Demanding Change: The Rise of Working Mothers in the Mid-Century United States
Date Posted: Friday 19th November 2021
Written by Anne Hewitt
The rise of working mothers in the twentieth century was an unprecedented transformation in women’s labor history.
Between 1950 and 1975, the labor force participation rate (LFPR) of married mothers increased between 85% and 208% – faster than any other preceding period. The LFPR of widowed, divorced, or separated mothers increased comparatively less.
Claudia Goldin situates the increase in married mothers’ LFPR in the timeline of women’s twentieth century labor history by defining four critical periods:
For my MPhil dissertation, I examined the “Roots of the Revolution” (Phase III). This phase followed the rise of single women entering manufacturing, sales, and clerical jobs (Phase I) and the removal of marriage bars – bans against hiring married women – which further eased the constraints on married women’s employment (Phase II).
We are now in Phase IV, the Quiet Revolution. Yet the roots of our modern revolution have only been minimally explored. Without better understanding Phase III, we may fail to address the continuing barriers to mothers’ employment.
Therefore, I set out to answer two questions:
- Why did married mothers’ LFPR increase between 1950 and 1970 at the state level?
- How did the increase in married mothers’ LFPR vary across U.S. states?
Through utilizing micro-census data from IPUMS-USA, my dissertation examined the labor force participation of married mothers. Building occupational structures, mapping the regional variation in the LFPR, and regression analysis told a story of growing demand for married mothers’ labor between 1950-70.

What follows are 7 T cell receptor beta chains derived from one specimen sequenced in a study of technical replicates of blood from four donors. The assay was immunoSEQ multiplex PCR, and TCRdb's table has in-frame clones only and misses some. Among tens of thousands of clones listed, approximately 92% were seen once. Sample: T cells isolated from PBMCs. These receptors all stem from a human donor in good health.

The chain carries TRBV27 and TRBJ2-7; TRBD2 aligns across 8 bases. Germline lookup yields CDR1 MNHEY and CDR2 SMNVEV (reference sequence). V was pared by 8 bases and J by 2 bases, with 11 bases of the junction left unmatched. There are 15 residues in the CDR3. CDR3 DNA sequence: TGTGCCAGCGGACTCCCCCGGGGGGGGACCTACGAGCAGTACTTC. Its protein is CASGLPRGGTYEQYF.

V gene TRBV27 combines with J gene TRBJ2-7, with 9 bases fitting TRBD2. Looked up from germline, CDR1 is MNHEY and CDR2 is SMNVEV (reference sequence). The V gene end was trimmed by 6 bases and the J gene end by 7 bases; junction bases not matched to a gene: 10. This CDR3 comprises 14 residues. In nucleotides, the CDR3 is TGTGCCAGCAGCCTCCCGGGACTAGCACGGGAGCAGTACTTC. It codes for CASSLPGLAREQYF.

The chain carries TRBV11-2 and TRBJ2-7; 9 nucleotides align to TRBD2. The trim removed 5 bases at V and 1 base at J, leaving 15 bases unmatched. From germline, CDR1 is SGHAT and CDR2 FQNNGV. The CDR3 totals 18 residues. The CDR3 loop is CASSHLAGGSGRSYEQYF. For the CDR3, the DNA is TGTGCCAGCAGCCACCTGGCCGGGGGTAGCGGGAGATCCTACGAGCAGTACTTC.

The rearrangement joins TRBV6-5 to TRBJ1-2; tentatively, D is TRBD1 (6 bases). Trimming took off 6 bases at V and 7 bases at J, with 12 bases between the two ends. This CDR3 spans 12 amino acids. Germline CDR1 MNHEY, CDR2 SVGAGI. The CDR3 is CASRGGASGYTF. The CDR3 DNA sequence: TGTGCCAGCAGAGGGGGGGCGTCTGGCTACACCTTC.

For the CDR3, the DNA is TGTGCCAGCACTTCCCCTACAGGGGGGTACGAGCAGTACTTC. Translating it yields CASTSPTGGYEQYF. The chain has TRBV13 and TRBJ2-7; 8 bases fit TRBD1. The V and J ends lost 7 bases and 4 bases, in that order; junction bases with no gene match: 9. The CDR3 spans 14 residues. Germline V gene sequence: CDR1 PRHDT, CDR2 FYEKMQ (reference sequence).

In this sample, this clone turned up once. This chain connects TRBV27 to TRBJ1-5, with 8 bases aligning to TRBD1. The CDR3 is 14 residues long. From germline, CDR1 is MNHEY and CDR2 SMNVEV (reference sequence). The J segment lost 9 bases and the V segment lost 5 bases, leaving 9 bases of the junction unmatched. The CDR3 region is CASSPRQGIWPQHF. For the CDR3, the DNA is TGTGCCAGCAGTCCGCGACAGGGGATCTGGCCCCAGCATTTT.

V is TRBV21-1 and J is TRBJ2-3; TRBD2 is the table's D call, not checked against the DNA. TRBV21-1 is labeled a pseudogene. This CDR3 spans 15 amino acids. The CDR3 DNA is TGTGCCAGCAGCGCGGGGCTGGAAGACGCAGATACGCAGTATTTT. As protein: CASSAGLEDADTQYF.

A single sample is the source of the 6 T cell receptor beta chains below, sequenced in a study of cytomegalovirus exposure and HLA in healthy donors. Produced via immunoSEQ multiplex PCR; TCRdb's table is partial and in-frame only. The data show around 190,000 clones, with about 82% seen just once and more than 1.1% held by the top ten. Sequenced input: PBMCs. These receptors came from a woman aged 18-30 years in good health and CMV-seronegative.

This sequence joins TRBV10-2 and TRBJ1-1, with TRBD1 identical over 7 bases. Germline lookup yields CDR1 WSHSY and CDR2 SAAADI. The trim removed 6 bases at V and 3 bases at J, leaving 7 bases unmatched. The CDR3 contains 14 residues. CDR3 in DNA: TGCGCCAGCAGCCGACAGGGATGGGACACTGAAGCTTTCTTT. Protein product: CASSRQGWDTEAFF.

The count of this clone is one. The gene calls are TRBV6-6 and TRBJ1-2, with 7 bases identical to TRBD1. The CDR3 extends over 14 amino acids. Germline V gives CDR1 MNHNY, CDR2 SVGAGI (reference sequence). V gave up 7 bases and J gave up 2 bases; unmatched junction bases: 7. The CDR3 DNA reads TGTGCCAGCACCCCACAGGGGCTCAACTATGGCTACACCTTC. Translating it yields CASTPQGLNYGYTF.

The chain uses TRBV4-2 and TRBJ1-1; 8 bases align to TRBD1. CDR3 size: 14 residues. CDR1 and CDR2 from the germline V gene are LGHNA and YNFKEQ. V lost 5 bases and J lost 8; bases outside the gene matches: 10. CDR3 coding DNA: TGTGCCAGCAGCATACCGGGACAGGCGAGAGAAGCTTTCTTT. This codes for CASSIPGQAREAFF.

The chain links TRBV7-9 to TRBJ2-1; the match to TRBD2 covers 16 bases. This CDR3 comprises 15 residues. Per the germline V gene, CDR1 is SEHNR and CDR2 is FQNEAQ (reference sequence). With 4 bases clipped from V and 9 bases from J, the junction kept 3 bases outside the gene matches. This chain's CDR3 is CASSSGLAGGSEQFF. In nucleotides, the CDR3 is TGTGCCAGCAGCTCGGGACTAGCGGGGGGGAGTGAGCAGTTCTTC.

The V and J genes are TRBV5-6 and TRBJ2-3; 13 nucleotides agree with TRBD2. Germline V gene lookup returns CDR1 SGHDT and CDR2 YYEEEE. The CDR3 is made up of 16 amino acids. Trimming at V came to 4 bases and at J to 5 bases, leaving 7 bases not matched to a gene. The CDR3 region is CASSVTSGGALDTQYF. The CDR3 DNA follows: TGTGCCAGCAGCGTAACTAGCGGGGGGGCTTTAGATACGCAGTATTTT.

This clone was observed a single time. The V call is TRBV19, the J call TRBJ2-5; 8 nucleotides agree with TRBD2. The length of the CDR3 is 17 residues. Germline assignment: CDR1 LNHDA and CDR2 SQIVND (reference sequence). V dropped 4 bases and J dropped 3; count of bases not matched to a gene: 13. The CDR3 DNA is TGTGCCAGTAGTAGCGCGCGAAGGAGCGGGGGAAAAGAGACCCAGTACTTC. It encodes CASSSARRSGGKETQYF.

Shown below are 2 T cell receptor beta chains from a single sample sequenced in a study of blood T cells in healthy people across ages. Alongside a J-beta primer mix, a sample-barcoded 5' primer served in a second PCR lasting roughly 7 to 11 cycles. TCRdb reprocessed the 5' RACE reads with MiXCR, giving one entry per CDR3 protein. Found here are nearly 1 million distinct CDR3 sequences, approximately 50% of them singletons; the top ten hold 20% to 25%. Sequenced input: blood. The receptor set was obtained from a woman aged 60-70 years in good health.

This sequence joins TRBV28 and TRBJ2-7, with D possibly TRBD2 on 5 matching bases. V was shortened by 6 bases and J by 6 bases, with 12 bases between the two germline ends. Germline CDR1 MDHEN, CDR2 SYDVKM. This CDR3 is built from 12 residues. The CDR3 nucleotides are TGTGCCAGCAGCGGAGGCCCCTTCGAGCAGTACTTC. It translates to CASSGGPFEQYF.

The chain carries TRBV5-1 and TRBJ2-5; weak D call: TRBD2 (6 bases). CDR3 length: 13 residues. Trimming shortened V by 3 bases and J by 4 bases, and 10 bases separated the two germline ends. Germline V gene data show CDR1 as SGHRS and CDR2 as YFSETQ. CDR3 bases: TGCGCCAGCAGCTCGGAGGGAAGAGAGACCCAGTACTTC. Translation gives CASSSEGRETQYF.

I found that the percentage of married mothers working in services occupations increased more than 25% between 1950 and 1970. That percentage change was even larger for professional/technical and clerical/kindred jobs, respectively, between 73 and 97%. Clerical/kindred jobs include teachers, sales assistants, office clerks, secretaries, typists, and telephone operators. In tandem, married mothers in non-services jobs nearly halved:
These numbers show an overall trend in the U.S. economy – the shift from primary and secondary industry (think agriculture and manufacturing) towards our modern services-oriented economy. To explore whether rising demand drove the increase in married mothers’ LFPR, I built a second occupational structure for men:
Male occupation data provides a robust estimate of the direction of change in demand for labor. The percentage change in men in services jobs correlates positively with the percentage change in married mothers in services. However, male occupation data underestimates the growth in demand for married mothers’ labor in clerical/kindred work. The rate of change was comparatively lower for men than married mothers, indicating a gender divide in the labor market with women moving to different roles within the services sector.